In June, Dante started favourite at odds of 100/30 for the Derby Stakes, which was run at Newmarket despite the recent end of the war. The race attracted a crowd of 30,000, the largest for a "wartime" Derby and was attended by the King and Queen. Court Martial, regarded as a doubtful stayer on pedigree grounds, was sent off at odds of 100/9 with twenty-five other colts in opposition. Ridden by Nevett, Dante was towards the rear of the field in the early stages but accelerated past the opposition in the final quarter mile and won by two lengths from Midas, who beat Court Martial by a head for second place. Dante was the first Northern horse to win the Derby since Pretender in 1869, and his victory was received with "great rejoicing" in Yorkshire.
Following his Derby win, Dante was made odds-on favourite for the St Leger. In August, rumours about Dante's condition began to circulate, and on 25 August Peacock withdrew the horse as he said that the colt could not be "made good" in time for the race. It was reported that the colt was suffering from "leg stiffness" which did not respond to treatment. Dante never ran again and was retired to stud.
Assessment and honours
In their book A Century of Champions, John Randall and Tony Morris rated Dante a "superior" Derby winner, and the thirty-ninth best horse trained in Britain or Ireland in the 20th century.
- Toulouse Lautrec (b. 1950) - won Gran Premio d'Italia, Gran Premio di Milano
- Darius (b. 1951) - won Champagne Stakes (1953), July Stakes (1953), 2,000 Guineas (1954), St. James's Palace Stakes (1954), Eclipse Stakes (1955)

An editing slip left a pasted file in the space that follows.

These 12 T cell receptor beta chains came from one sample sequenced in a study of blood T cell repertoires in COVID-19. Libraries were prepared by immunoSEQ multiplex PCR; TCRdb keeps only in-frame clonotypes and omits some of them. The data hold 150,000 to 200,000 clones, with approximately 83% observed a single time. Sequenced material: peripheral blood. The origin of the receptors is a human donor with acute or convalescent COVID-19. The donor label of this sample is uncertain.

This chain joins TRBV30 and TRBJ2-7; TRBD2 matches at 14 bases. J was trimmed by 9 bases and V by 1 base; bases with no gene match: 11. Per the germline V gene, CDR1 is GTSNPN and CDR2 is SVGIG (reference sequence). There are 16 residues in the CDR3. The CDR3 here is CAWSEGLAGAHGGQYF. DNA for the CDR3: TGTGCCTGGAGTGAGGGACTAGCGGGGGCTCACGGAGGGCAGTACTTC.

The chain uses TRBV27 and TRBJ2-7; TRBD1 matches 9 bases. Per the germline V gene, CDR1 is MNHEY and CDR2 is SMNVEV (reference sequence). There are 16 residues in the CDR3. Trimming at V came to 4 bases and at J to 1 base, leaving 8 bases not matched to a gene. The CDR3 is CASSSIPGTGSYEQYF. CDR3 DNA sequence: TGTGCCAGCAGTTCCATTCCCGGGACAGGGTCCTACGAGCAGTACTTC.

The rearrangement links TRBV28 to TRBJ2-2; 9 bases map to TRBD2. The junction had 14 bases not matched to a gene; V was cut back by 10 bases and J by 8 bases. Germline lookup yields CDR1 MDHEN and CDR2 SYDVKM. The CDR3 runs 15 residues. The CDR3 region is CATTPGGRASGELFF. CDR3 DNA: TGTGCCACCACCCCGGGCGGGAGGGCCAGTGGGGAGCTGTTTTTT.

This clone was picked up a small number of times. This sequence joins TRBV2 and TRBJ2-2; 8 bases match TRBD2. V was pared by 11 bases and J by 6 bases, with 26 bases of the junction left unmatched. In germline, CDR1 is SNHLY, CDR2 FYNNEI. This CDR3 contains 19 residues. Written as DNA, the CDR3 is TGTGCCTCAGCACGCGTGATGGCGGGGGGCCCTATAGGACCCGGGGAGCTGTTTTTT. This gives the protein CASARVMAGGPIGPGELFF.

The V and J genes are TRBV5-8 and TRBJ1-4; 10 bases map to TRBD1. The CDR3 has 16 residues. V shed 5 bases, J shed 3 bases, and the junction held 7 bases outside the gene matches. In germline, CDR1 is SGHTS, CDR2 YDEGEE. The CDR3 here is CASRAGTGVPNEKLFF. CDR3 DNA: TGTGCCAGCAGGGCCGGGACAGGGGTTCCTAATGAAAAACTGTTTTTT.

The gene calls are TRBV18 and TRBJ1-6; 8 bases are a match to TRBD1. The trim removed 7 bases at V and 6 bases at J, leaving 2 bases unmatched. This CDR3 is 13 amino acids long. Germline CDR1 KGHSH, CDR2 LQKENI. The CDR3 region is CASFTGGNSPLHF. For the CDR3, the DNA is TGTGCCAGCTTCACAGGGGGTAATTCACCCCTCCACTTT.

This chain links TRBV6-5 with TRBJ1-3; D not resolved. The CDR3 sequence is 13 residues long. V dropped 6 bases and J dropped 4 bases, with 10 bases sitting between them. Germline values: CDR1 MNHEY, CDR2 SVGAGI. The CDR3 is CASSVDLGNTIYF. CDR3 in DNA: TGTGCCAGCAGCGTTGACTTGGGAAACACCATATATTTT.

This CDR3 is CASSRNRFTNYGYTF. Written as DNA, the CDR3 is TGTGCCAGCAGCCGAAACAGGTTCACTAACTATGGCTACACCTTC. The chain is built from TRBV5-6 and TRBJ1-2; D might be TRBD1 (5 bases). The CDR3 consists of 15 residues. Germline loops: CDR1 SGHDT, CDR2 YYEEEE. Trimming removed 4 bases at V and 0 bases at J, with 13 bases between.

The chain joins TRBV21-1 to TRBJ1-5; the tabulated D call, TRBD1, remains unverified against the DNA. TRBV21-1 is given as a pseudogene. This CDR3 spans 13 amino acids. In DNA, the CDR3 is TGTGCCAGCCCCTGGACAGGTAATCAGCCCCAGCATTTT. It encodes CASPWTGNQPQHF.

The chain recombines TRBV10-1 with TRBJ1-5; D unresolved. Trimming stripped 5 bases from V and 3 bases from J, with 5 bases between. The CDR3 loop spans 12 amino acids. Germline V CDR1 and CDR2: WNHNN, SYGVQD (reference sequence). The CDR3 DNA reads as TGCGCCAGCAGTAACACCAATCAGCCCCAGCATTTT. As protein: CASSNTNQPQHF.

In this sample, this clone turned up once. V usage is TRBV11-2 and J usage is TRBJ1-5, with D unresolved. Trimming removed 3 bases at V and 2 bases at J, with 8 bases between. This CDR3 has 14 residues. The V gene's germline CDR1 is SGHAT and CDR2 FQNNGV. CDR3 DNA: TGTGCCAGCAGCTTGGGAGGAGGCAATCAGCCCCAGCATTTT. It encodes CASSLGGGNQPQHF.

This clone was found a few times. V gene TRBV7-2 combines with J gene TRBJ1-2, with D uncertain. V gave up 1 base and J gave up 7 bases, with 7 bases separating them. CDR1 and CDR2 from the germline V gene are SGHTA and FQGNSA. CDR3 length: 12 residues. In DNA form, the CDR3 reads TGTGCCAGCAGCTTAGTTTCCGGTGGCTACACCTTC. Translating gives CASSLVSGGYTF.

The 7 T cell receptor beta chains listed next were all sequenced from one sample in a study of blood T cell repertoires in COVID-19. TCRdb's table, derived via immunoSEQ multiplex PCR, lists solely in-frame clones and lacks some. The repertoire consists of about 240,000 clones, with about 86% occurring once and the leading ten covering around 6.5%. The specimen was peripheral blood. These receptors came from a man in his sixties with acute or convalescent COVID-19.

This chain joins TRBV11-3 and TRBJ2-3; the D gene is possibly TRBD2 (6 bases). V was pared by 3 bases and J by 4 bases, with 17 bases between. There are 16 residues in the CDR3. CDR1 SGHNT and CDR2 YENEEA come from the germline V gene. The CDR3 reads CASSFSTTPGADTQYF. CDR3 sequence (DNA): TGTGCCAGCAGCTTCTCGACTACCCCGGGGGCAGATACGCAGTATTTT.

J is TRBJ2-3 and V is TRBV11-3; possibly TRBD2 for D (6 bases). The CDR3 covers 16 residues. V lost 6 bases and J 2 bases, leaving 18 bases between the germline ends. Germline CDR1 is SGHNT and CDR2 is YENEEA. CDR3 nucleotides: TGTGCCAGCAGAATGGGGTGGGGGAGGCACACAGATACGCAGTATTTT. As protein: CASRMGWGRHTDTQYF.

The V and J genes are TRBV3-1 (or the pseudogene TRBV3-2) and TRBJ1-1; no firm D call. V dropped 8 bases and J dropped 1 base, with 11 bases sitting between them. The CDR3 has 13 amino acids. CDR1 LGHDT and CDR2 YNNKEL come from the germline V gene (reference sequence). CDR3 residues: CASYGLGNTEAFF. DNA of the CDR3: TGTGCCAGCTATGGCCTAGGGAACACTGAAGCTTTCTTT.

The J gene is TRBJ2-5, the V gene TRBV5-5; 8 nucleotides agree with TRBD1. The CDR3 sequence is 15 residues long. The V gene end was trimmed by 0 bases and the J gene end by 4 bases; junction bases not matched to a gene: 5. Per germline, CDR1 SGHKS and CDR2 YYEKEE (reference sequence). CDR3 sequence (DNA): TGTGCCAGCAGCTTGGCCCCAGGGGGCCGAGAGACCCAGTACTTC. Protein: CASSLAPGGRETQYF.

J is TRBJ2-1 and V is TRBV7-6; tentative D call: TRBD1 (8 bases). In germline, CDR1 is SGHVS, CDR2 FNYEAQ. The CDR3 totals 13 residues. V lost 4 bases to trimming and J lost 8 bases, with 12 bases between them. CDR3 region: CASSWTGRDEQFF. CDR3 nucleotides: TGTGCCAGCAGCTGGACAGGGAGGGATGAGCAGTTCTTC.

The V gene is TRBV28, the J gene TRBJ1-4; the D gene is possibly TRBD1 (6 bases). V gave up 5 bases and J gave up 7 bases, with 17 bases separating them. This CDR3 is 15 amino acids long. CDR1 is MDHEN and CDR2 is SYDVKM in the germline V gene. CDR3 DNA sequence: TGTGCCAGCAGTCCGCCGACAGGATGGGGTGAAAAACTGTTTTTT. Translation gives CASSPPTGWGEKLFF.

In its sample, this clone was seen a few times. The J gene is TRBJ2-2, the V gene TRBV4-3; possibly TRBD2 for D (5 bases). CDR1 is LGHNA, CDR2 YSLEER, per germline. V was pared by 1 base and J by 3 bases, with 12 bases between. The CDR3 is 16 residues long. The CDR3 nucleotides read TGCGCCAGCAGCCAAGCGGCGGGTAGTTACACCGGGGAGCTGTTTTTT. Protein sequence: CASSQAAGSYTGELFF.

- Carrozza (b. 1954) - won Epsom Oaks for owner, Queen Elizabeth II
- Discorea (b. 1956) - won 1959 Irish Oaks
Rosy Legend (FR)
|Dark Legend||Dark Ronald||Bay Ronald|
|Rosy Cheeks||Saint Just||St Frusquin|
|Sanctimony (Family 3-n)|
- Ahnert, Rainer L. (editor in chief), Thoroughbred Breeding of the World, Pozdun Publishing, Germany, 1970
- Hugh McMahon. "Dante images". Sporthorse-data.com. Retrieved 2012-06-18.
- Mortimer, Roger; Onslow, Richard; Willett, Peter (1978). Biographical Encyclopedia of British Flat Racing. Macdonald and Jane's. ISBN 0-354-08536-0.
- "Pocahontas - Family 3-n". Bloodlines.net. Retrieved 2012-06-18.
- "Leading Sires of Great Britain and Ireland".
- Morris, Tony; Randall, John (1990). Horse Racing: Records, Facts, Champions (Third ed.). Guinness Publishing. ISBN 0-85112-902-1.
- "English Derby favourite still unbeaten". Sydney Morning Herald. 10 April 1945. Retrieved 2012-06-18.
- "Court Martial wins VE Day 2000 Guineas". Montreal Gazette. 10 May 1945. Retrieved 2012-06-18.
- "Dante is winner in English Derby". Milwaukee Journal. 9 June 1945. Retrieved 2012-06-18.
- "Dante's defeat may lower Derby stocks". Sydney Morning Herald. 12 May 1945. Retrieved 2012-06-18.
- "Favored Dante winner in English Derby". Montreal Gazette. 11 June 1945. Retrieved 2012-06-18.
- "Dante scratched, bookies worried". Sunday Morning Star. 26 August 1945. Retrieved 2012-06-18.
- Morris, Tony; Randall, John (1999). A Century of Champions. Portway Press. ISBN 1-901570-15-0.
- "Dante at Theakston Stud". Yorkshire-racing.co.uk. Retrieved 2012-06-18.
- "Grave Matters Thoroughbreds". Tbheritage.com. Retrieved 2012-06-18.
- Hugh McMahon. "Dante pedigree". Sporthorse-data.com. Retrieved 2012-06-18.